Treetops' straw man (what HE says MilMike's argument is): The US invented the internet. Bodog.com is a site on the internet. THEREFORE, bodog.com is under US jurisdiction.

I don't think I have to explain why the second argument would be retarded if it were true, and why that would be a serious threat to the freedom of the internet, but I don't have to, because NO ONE is claiming that the second argument IS true.

I find it hilarious that someone would think such a blatantly fallacious argument would be convincing to anyone.

example1013 said:

anguis said:

If he broke no Canadian laws he should not be touched by the USA. Close the .com domain for violation of VeriSign's AUP (not sure if he violated the Canadian registrar's AUP or not). Trying to prosecute him for breaking no Canadian laws is absurd.

They're prosecuting him for violating US laws. The argument isn't whether or not his servers or registrations were in Canada (they were). The argument isn't even whether or not bodog.com was operating within the US (it was, the .com domain name is ONLY and EXCLUSIVELY used for commercial businesses operating within the US). The argument was whether or not, while operating in the US, bodog.com broke US laws.

Tygerstrike said:

@example

Give it up. Trolls dont understand basic logic. You can try and explain but all your doing is wasteing cyber ink lol. Alot of the posters here are confusing kim.com and this case. This one was about a Canadian billionaire flaunting his Canadian citizenship trying to bypass US Laws.

anguis said:

example1013 said:

They're prosecuting him for violating US laws. The argument isn't whether or not his servers or registrations were in Canada (they were). The argument isn't even whether or not bodog.com was operating within the US (it was, the .com domain name is ONLY and EXCLUSIVELY used for commercial businesses operating within the US). The argument was whether or not, while operating in the US, bodog.com broke US laws.

He is not a US citizen. He was not doing business in the US. .com domain names are NOT ONLY and EXCLUSIVELY used for commercial businesses operating within the US (this is a completely absurd assumption). Shut down the .com domain and gtfo, there is nothing more to it. Trying to prosecute a foreigner for doing things that were legal in that foreigner's country of citizenship is absurd and disrespectful of that country's sovereignty.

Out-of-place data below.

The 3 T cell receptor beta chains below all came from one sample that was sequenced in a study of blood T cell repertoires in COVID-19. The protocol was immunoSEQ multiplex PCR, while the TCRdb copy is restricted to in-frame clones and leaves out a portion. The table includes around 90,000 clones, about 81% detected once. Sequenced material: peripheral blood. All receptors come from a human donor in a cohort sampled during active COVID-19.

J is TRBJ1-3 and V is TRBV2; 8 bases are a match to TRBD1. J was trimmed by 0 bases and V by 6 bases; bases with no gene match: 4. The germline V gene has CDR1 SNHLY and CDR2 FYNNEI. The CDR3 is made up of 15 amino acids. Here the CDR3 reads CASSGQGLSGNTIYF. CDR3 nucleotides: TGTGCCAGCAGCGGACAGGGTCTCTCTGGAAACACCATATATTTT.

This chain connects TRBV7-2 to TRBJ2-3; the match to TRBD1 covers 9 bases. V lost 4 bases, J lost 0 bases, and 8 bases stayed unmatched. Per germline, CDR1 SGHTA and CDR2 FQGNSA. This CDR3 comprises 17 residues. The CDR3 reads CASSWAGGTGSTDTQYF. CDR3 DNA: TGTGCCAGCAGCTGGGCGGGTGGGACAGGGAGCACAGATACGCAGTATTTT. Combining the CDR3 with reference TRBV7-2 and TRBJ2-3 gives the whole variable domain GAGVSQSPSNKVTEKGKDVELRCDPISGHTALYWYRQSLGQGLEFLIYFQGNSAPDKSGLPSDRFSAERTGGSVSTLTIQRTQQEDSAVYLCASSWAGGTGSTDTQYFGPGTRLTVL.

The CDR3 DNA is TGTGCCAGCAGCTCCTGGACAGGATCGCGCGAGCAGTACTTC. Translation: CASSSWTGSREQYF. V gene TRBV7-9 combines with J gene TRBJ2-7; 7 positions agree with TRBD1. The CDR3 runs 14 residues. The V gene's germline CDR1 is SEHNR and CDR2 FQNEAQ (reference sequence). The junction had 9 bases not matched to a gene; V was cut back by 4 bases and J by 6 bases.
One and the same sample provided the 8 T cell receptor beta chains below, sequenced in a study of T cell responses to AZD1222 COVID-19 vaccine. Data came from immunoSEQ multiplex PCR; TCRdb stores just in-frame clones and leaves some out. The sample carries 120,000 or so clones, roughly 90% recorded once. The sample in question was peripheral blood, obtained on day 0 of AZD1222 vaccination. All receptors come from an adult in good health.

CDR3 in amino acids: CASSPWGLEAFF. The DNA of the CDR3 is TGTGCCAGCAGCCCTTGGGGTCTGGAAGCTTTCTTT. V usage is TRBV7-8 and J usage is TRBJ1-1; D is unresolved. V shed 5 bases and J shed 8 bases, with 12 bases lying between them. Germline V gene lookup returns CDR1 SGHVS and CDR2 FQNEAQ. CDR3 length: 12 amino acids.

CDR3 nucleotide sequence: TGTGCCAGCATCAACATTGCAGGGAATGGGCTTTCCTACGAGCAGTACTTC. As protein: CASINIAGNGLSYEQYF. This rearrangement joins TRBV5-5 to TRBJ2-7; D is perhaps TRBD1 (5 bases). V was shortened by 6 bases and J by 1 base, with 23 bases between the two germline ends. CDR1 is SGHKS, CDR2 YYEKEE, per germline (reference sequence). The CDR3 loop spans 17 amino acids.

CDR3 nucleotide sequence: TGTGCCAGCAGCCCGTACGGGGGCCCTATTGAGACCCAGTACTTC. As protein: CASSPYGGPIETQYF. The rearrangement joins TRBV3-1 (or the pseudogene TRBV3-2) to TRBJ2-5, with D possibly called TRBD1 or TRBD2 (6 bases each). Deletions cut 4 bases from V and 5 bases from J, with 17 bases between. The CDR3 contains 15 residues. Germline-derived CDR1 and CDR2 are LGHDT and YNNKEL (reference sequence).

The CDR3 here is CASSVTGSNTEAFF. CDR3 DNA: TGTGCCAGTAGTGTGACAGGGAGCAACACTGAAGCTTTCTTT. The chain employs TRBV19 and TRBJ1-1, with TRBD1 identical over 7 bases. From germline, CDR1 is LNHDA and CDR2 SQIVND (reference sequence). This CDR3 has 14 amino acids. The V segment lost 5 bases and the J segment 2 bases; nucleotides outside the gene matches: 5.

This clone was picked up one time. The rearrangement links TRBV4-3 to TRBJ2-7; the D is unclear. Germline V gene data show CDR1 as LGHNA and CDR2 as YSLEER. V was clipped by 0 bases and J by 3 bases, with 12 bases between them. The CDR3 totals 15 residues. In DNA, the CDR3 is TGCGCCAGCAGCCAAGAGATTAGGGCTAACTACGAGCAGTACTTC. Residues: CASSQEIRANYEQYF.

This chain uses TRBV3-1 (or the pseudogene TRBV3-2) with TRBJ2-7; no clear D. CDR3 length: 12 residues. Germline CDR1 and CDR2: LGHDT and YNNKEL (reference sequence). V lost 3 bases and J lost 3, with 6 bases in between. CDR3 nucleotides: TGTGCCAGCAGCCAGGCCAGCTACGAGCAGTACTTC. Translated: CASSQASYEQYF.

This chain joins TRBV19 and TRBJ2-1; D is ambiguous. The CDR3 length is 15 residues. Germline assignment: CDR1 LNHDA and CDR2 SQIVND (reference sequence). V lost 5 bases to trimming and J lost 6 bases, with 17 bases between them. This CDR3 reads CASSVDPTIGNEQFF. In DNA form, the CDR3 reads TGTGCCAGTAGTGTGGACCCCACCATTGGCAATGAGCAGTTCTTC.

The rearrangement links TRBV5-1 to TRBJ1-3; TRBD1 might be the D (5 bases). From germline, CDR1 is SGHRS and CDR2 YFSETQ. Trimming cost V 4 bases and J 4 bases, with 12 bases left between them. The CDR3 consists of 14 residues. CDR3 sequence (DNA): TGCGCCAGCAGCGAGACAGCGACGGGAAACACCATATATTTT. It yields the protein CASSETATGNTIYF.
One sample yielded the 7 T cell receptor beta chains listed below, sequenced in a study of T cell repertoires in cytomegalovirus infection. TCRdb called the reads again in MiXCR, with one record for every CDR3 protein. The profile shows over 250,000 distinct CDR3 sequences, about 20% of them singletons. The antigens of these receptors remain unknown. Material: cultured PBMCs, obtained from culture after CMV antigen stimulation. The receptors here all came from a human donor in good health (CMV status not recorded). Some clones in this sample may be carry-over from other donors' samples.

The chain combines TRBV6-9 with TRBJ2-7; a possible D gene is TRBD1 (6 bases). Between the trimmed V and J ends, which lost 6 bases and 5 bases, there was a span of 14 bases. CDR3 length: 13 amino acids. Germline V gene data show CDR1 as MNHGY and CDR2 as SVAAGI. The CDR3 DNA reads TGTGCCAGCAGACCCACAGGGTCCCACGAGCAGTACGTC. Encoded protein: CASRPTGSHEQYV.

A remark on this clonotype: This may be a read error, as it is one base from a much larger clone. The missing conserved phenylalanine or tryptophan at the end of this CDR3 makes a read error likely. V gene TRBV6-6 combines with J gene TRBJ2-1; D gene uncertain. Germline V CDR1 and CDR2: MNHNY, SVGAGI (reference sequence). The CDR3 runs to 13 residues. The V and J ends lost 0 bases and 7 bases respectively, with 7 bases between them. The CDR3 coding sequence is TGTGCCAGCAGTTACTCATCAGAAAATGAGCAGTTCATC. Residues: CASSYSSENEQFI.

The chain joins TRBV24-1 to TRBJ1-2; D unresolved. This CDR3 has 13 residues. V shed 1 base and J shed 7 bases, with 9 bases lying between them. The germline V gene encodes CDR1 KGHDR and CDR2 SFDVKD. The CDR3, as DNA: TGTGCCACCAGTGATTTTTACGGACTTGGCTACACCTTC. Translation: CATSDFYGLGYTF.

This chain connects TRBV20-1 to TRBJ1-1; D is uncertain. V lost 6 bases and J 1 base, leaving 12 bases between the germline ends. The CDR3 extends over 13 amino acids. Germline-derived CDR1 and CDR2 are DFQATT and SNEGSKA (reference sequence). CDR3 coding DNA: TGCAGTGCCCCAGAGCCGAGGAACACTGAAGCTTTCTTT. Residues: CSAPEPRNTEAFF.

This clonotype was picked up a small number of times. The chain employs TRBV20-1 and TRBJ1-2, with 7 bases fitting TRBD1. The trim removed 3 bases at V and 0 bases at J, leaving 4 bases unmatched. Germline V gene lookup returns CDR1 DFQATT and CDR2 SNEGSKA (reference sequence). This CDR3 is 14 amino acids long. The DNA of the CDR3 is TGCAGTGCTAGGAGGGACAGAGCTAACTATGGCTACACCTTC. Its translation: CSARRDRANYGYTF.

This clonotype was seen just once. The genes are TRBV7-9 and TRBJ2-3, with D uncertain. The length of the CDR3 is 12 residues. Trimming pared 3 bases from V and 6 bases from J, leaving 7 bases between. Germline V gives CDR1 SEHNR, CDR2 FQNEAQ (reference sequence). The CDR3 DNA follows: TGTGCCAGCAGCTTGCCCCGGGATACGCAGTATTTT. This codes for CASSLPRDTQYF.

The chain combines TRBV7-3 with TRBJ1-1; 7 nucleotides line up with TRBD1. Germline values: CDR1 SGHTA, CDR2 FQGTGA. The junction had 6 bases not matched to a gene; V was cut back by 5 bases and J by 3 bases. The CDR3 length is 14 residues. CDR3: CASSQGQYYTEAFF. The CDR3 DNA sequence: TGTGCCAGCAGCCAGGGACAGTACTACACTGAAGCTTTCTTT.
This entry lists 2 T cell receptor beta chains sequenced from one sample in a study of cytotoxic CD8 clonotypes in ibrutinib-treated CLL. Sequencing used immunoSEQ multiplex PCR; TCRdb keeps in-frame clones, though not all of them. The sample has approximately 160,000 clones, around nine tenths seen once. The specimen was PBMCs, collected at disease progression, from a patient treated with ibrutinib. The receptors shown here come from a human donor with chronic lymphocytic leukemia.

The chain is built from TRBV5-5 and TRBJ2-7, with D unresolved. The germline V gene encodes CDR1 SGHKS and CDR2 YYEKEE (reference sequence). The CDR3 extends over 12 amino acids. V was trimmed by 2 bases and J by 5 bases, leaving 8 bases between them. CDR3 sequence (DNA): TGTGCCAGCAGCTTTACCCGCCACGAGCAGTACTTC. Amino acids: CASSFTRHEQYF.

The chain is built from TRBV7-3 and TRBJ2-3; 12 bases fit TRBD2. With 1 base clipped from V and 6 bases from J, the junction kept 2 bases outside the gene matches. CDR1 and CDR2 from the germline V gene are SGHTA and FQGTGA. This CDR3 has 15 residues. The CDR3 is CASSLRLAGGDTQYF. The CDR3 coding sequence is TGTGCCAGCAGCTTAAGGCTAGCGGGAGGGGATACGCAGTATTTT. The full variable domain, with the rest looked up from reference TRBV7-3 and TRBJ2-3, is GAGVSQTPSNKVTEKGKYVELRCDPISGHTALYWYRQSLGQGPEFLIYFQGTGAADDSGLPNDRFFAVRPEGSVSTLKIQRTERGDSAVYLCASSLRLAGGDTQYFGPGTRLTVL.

Guest said:

what matters to the US if a canadian was using a canadian site to break US laws?

the only connection to the US was the .com DOMAIN. not even the server.

if the site is made available IN the US, thus breaking US laws, then shutdown access to the US "customers". that's as stretchable as I see it. If the people can go around these blocks, then it's an individual crime, not the "seller's" crime.

blame the canadian guy if he operated in the us, dont blame the site.

Tygerstrike said:

@anguis

He doesnt have to be a US citizen to violate or break a Law in the US. He broke a Law in the US and has to pay for his crime. And point in fact...Embezzelment is Illegal in Canada too. You are latching on to the fact that his domain got shut down all the while completly ignoring the fact that the gentleman in question was doing something thats illegal ALL OVER THE WORLD! His betting site was the vehicle for his Money Laundering and Embezzlment. Having his site shutdown isnt imoral nor illegal. Since his site was what he was useing to commit the crime, it was taken away from him.

Guest said:

@Tygerstrike

He is a Canadian running a business in Canada that is accessible to the entire world.